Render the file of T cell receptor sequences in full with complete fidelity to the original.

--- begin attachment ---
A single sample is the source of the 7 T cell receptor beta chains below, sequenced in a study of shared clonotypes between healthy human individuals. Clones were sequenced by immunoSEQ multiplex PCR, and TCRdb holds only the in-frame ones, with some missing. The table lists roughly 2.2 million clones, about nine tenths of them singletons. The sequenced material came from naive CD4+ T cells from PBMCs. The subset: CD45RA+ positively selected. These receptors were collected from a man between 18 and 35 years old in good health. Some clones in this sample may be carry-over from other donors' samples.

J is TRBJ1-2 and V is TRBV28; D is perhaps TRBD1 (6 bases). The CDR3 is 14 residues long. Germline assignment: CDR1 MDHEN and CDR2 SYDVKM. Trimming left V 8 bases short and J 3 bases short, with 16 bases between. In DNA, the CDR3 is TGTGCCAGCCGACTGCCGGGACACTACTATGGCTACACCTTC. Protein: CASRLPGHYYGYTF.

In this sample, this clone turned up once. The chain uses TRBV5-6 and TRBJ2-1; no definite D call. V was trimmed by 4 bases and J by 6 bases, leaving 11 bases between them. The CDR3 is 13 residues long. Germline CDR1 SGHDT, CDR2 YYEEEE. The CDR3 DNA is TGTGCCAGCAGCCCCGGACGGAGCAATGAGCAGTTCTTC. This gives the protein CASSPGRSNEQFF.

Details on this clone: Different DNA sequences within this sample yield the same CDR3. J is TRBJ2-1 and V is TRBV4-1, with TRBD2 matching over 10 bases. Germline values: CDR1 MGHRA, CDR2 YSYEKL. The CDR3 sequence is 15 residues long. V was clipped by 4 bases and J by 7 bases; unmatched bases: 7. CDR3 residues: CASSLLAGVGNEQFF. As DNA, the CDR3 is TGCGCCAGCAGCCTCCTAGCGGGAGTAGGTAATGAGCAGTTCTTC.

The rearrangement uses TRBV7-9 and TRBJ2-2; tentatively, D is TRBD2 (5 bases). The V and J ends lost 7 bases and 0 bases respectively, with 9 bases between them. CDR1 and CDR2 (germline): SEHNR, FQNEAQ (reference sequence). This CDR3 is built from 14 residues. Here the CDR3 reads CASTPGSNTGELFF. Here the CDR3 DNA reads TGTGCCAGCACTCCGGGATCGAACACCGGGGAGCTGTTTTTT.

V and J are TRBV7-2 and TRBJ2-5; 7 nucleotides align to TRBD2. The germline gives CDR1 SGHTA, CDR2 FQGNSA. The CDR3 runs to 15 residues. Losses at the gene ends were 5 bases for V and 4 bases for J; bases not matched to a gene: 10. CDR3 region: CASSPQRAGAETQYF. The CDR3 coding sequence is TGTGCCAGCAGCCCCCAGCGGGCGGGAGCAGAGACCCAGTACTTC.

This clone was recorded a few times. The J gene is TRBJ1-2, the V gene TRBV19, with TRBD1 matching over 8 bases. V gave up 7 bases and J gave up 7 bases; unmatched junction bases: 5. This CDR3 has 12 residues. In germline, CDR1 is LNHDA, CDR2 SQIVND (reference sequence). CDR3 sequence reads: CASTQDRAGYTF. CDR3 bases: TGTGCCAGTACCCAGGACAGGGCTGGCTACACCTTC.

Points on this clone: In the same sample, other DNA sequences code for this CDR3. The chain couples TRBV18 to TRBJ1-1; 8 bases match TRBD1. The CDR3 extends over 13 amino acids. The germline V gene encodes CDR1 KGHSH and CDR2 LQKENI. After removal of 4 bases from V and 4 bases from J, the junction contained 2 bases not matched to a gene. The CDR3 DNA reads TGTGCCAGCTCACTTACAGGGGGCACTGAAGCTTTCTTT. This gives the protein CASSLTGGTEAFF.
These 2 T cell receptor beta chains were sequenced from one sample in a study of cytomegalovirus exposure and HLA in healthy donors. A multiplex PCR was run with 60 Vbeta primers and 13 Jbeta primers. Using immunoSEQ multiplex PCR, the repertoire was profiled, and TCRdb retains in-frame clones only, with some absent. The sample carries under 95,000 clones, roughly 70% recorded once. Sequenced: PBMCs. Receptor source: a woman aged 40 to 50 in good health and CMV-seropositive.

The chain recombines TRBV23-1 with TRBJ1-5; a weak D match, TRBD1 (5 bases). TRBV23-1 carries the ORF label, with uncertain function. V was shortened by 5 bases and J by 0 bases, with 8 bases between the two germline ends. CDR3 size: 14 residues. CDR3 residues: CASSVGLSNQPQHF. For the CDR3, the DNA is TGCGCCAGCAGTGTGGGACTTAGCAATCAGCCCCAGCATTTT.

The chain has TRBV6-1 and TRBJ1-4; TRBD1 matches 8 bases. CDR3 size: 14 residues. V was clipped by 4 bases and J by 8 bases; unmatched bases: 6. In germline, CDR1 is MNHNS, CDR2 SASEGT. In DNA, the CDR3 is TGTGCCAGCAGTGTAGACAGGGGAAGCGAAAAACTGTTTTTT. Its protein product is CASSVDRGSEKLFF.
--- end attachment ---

A single sample is the source of the 7 T cell receptor beta chains below, sequenced in a study of shared clonotypes between healthy human individuals. Clones were sequenced by immunoSEQ multiplex PCR, and TCRdb holds only the in-frame ones, with some missing. The table lists roughly 2.2 million clones, about nine tenths of them singletons. The sequenced material came from naive CD4+ T cells from PBMCs. The subset: CD45RA+ positively selected. These receptors were collected from a man between 18 and 35 years old in good health. Some clones in this sample may be carry-over from other donors' samples.

J is TRBJ1-2 and V is TRBV28; D is perhaps TRBD1 (6 bases). The CDR3 is 14 residues long. Germline assignment: CDR1 MDHEN and CDR2 SYDVKM. Trimming left V 8 bases short and J 3 bases short, with 16 bases between. In DNA, the CDR3 is TGTGCCAGCCGACTGCCGGGACACTACTATGGCTACACCTTC. Protein: CASRLPGHYYGYTF.

In this sample, this clone turned up once. The chain uses TRBV5-6 and TRBJ2-1; no definite D call. V was trimmed by 4 bases and J by 6 bases, leaving 11 bases between them. The CDR3 is 13 residues long. Germline CDR1 SGHDT, CDR2 YYEEEE. The CDR3 DNA is TGTGCCAGCAGCCCCGGACGGAGCAATGAGCAGTTCTTC. This gives the protein CASSPGRSNEQFF.

Details on this clone: Different DNA sequences within this sample yield the same CDR3. J is TRBJ2-1 and V is TRBV4-1, with TRBD2 matching over 10 bases. Germline values: CDR1 MGHRA, CDR2 YSYEKL. The CDR3 sequence is 15 residues long. V was clipped by 4 bases and J by 7 bases; unmatched bases: 7. CDR3 residues: CASSLLAGVGNEQFF. As DNA, the CDR3 is TGCGCCAGCAGCCTCCTAGCGGGAGTAGGTAATGAGCAGTTCTTC.

The rearrangement uses TRBV7-9 and TRBJ2-2; tentatively, D is TRBD2 (5 bases). The V and J ends lost 7 bases and 0 bases respectively, with 9 bases between them. CDR1 and CDR2 (germline): SEHNR, FQNEAQ (reference sequence). This CDR3 is built from 14 residues. Here the CDR3 reads CASTPGSNTGELFF. Here the CDR3 DNA reads TGTGCCAGCACTCCGGGATCGAACACCGGGGAGCTGTTTTTT.

V and J are TRBV7-2 and TRBJ2-5; 7 nucleotides align to TRBD2. The germline gives CDR1 SGHTA, CDR2 FQGNSA. The CDR3 runs to 15 residues. Losses at the gene ends were 5 bases for V and 4 bases for J; bases not matched to a gene: 10. CDR3 region: CASSPQRAGAETQYF. The CDR3 coding sequence is TGTGCCAGCAGCCCCCAGCGGGCGGGAGCAGAGACCCAGTACTTC.

This clone was recorded a few times. The J gene is TRBJ1-2, the V gene TRBV19, with TRBD1 matching over 8 bases. V gave up 7 bases and J gave up 7 bases; unmatched junction bases: 5. This CDR3 has 12 residues. In germline, CDR1 is LNHDA, CDR2 SQIVND (reference sequence). CDR3 sequence reads: CASTQDRAGYTF. CDR3 bases: TGTGCCAGTACCCAGGACAGGGCTGGCTACACCTTC.

Points on this clone: In the same sample, other DNA sequences code for this CDR3. The chain couples TRBV18 to TRBJ1-1; 8 bases match TRBD1. The CDR3 extends over 13 amino acids. The germline V gene encodes CDR1 KGHSH and CDR2 LQKENI. After removal of 4 bases from V and 4 bases from J, the junction contained 2 bases not matched to a gene. The CDR3 DNA reads TGTGCCAGCTCACTTACAGGGGGCACTGAAGCTTTCTTT. This gives the protein CASSLTGGTEAFF.
These 2 T cell receptor beta chains were sequenced from one sample in a study of cytomegalovirus exposure and HLA in healthy donors. A multiplex PCR was run with 60 Vbeta primers and 13 Jbeta primers. Using immunoSEQ multiplex PCR, the repertoire was profiled, and TCRdb retains in-frame clones only, with some absent. The sample carries under 95,000 clones, roughly 70% recorded once. Sequenced: PBMCs. Receptor source: a woman aged 40 to 50 in good health and CMV-seropositive.

The chain recombines TRBV23-1 with TRBJ1-5; a weak D match, TRBD1 (5 bases). TRBV23-1 carries the ORF label, with uncertain function. V was shortened by 5 bases and J by 0 bases, with 8 bases between the two germline ends. CDR3 size: 14 residues. CDR3 residues: CASSVGLSNQPQHF. For the CDR3, the DNA is TGCGCCAGCAGTGTGGGACTTAGCAATCAGCCCCAGCATTTT.

The chain has TRBV6-1 and TRBJ1-4; TRBD1 matches 8 bases. CDR3 size: 14 residues. V was clipped by 4 bases and J by 8 bases; unmatched bases: 6. In germline, CDR1 is MNHNS, CDR2 SASEGT. In DNA, the CDR3 is TGTGCCAGCAGTGTAGACAGGGGAAGCGAAAAACTGTTTTTT. Its protein product is CASSVDRGSEKLFF.